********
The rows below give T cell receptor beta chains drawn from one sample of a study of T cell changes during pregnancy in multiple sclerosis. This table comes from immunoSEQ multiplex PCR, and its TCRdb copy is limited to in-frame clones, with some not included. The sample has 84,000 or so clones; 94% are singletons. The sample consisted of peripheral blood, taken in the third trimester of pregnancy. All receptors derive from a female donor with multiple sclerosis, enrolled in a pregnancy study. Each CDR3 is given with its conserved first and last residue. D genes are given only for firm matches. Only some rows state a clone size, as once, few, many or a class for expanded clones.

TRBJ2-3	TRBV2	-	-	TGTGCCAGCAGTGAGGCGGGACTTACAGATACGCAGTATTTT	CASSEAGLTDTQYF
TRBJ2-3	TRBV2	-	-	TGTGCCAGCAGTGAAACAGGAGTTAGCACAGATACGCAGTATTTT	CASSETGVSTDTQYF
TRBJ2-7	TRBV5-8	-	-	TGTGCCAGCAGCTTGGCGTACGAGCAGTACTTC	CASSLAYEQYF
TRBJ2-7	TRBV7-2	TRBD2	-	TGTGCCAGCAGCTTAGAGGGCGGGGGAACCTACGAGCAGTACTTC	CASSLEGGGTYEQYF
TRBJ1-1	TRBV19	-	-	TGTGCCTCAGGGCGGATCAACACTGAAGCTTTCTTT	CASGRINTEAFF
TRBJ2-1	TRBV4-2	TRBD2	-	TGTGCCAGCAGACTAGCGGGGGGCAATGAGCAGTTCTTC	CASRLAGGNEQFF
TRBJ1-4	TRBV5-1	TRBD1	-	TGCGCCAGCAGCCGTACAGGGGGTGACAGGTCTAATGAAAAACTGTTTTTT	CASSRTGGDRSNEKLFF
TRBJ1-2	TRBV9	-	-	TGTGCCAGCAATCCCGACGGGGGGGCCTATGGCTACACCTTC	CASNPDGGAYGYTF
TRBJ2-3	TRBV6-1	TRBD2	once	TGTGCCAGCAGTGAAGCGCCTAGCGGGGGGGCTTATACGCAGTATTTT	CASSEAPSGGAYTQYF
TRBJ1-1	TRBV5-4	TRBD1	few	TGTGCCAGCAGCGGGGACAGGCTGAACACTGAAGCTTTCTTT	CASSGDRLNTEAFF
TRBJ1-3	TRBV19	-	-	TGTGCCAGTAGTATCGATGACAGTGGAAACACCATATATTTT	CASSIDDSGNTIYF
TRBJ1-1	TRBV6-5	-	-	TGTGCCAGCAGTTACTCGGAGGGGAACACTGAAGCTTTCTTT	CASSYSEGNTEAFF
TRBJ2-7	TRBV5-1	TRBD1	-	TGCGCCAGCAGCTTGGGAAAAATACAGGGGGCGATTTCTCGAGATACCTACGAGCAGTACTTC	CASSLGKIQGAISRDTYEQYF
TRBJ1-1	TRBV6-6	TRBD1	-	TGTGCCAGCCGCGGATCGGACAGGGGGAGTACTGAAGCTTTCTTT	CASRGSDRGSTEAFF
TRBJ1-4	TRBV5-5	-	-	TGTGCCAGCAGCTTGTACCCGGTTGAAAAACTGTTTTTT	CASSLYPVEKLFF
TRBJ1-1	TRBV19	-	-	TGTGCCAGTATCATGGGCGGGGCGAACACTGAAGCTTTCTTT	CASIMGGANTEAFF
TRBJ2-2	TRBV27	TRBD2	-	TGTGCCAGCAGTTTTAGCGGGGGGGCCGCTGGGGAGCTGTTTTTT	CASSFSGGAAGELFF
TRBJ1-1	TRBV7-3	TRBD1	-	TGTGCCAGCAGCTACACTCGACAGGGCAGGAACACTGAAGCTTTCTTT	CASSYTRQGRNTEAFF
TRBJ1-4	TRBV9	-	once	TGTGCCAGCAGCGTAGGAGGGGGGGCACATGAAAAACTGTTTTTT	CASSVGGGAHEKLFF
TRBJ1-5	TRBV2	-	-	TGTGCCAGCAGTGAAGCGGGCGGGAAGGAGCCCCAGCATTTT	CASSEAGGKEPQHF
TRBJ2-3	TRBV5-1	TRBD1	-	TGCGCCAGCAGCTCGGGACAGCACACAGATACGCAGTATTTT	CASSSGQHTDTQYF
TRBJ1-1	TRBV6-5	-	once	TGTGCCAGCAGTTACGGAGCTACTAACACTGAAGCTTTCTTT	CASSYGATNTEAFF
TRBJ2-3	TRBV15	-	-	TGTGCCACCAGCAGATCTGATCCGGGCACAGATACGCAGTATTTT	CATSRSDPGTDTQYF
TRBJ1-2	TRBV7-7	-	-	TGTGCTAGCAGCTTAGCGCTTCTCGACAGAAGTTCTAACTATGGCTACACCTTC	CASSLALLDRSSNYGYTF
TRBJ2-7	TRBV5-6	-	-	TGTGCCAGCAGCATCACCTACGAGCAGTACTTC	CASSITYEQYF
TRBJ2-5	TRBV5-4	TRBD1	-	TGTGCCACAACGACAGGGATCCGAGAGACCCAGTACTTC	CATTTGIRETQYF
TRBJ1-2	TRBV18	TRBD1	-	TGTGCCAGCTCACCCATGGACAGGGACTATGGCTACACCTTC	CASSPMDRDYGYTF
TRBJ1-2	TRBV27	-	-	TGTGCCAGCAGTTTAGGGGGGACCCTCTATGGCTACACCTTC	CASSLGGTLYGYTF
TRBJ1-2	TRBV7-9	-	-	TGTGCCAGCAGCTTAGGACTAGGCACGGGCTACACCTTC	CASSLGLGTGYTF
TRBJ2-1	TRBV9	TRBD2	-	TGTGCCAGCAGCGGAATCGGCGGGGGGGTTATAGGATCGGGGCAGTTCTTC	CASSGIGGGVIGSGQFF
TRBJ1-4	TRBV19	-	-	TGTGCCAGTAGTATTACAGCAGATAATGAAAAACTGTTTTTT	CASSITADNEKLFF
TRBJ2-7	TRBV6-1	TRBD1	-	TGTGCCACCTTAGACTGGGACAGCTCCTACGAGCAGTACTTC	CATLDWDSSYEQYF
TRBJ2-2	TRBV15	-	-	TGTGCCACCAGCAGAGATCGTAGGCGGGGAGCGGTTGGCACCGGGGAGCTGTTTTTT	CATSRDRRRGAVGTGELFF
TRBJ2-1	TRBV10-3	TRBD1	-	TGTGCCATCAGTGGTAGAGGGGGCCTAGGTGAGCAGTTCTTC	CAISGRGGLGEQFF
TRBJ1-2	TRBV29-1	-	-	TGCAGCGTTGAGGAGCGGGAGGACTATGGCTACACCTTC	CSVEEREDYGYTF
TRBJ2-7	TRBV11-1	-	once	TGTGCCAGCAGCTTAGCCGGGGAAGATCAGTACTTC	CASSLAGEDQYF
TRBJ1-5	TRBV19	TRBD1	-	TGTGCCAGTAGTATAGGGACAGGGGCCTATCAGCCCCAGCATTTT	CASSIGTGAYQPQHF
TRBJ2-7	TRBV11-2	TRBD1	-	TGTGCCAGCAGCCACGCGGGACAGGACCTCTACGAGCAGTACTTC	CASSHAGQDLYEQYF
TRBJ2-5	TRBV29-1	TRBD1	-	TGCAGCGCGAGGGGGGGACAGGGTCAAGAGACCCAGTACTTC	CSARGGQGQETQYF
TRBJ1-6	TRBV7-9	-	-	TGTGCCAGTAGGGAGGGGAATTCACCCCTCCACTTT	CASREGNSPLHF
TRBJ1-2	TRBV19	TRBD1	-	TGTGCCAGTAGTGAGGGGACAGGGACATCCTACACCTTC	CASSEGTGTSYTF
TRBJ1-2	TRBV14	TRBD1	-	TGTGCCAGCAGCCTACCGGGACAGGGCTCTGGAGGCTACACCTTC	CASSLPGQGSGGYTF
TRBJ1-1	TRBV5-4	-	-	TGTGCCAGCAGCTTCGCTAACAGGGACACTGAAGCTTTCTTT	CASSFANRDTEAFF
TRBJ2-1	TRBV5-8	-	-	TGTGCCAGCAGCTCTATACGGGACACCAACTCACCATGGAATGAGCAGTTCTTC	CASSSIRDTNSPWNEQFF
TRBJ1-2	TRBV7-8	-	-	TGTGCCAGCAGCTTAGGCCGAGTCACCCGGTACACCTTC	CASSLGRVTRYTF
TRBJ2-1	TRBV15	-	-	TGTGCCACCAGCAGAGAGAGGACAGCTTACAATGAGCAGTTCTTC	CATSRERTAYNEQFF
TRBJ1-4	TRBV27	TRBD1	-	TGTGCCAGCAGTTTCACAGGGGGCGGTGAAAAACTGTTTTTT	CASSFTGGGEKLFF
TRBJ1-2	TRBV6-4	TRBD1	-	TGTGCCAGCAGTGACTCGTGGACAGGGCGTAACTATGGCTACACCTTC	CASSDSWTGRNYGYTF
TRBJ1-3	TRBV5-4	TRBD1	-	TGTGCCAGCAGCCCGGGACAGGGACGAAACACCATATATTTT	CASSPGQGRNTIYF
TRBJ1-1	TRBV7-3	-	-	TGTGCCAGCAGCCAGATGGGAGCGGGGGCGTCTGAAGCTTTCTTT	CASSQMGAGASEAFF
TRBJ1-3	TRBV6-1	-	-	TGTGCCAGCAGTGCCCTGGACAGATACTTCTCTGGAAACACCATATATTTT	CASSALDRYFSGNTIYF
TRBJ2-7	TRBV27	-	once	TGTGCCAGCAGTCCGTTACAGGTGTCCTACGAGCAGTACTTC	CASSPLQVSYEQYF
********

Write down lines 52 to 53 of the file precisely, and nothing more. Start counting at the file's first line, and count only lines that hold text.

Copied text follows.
TRBJ1-3	TRBV6-1	-	-	TGTGCCAGCAGTGCCCTGGACAGATACTTCTCTGGAAACACCATATATTTT	CASSALDRYFSGNTIYF
TRBJ2-7	TRBV27	-	once	TGTGCCAGCAGTCCGTTACAGGTGTCCTACGAGCAGTACTTC	CASSPLQVSYEQYF